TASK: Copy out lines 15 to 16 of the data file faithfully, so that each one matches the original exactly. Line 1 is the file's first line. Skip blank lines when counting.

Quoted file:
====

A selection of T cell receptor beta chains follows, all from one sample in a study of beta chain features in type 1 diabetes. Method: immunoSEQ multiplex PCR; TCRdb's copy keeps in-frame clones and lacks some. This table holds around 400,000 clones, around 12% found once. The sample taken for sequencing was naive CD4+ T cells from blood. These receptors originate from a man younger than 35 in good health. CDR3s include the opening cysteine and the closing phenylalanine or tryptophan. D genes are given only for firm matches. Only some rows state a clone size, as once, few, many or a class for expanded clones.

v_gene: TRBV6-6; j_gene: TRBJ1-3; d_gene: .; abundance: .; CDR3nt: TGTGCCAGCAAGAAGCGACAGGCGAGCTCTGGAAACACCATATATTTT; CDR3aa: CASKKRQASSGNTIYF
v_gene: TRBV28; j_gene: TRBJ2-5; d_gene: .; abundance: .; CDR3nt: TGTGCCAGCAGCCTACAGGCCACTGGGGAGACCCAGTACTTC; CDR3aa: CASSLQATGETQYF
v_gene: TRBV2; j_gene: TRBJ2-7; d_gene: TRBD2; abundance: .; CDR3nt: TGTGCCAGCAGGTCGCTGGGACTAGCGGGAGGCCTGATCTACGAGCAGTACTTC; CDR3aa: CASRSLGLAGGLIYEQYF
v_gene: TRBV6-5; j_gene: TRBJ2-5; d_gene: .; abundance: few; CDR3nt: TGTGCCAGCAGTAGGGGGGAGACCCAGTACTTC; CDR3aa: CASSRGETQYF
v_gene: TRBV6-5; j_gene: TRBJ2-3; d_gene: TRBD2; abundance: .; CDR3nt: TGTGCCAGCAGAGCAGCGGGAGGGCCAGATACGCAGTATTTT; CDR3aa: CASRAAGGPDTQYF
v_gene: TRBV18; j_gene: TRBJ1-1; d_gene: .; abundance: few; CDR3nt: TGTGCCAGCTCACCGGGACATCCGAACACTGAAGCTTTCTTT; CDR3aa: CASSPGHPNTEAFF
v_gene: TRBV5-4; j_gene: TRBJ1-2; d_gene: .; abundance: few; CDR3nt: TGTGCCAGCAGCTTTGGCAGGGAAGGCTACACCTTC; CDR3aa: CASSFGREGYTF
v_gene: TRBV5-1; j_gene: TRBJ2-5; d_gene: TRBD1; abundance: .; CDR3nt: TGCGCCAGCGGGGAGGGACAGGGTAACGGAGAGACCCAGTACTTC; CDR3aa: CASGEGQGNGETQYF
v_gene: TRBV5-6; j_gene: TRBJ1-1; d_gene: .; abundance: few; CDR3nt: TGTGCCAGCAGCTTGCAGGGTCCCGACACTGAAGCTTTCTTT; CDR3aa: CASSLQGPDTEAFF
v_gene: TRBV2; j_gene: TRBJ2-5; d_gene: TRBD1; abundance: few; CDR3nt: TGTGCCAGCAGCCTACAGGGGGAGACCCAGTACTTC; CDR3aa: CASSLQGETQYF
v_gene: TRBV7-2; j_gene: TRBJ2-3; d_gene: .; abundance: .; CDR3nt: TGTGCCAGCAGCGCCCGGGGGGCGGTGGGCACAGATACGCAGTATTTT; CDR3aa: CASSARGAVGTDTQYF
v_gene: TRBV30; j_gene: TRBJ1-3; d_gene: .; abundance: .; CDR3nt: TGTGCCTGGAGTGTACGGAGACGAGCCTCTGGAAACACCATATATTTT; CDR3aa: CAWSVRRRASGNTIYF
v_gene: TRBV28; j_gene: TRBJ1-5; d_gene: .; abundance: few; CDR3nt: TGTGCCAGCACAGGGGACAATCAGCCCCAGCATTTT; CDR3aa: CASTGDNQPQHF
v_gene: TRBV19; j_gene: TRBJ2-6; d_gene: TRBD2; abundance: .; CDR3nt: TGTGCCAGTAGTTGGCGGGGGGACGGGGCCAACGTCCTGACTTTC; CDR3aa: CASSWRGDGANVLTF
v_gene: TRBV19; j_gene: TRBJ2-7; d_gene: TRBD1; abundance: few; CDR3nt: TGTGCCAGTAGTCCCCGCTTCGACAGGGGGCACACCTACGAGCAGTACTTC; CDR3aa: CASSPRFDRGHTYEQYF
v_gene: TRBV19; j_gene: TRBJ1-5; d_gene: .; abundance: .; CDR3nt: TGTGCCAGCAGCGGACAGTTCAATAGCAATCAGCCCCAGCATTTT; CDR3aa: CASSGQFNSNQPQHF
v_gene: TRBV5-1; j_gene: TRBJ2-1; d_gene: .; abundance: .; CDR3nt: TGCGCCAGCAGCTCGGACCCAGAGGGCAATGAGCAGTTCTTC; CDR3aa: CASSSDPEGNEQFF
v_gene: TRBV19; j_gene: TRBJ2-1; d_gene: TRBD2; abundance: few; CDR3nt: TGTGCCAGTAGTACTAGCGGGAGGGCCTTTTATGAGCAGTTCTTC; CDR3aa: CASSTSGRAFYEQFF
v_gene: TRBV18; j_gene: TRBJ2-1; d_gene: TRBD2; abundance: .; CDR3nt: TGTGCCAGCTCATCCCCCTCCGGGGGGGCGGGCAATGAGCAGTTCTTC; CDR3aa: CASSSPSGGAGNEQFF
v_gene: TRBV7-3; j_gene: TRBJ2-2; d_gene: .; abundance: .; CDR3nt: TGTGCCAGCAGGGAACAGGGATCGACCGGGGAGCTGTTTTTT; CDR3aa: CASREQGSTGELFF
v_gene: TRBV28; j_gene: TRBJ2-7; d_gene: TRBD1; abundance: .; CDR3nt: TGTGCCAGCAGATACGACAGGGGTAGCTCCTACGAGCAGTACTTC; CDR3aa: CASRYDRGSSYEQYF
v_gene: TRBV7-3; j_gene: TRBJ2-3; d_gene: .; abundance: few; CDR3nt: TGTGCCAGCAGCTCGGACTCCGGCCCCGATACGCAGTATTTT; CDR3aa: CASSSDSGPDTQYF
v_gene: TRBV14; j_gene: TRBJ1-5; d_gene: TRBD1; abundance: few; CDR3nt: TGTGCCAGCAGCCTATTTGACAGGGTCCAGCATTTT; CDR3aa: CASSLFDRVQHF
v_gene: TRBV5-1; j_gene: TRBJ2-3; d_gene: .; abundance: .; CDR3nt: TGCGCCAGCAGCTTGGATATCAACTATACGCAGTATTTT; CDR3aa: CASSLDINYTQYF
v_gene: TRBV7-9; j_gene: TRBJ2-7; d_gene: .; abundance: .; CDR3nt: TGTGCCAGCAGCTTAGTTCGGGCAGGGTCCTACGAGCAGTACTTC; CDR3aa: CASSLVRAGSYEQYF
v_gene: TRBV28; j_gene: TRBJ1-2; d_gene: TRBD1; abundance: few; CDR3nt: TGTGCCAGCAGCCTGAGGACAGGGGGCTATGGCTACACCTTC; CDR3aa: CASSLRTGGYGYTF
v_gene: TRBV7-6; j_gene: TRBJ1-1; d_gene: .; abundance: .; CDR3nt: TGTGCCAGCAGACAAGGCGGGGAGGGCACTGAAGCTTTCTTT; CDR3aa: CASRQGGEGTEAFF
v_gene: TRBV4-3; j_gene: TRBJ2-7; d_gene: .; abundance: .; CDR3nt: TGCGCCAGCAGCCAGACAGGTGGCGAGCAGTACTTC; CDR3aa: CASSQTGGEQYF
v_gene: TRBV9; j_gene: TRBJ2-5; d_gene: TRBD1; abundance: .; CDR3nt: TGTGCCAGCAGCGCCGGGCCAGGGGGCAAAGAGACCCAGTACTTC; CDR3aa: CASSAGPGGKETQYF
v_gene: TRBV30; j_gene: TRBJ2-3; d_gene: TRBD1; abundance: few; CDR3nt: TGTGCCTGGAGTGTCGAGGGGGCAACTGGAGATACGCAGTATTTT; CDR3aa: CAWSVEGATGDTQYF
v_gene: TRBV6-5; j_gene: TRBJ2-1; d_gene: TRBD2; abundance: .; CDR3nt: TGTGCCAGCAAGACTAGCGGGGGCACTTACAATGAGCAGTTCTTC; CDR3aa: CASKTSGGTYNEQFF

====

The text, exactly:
v_gene: TRBV19; j_gene: TRBJ2-6; d_gene: TRBD2; abundance: .; CDR3nt: TGTGCCAGTAGTTGGCGGGGGGACGGGGCCAACGTCCTGACTTTC; CDR3aa: CASSWRGDGANVLTF
v_gene: TRBV19; j_gene: TRBJ2-7; d_gene: TRBD1; abundance: few; CDR3nt: TGTGCCAGTAGTCCCCGCTTCGACAGGGGGCACACCTACGAGCAGTACTTC; CDR3aa: CASSPRFDRGHTYEQYF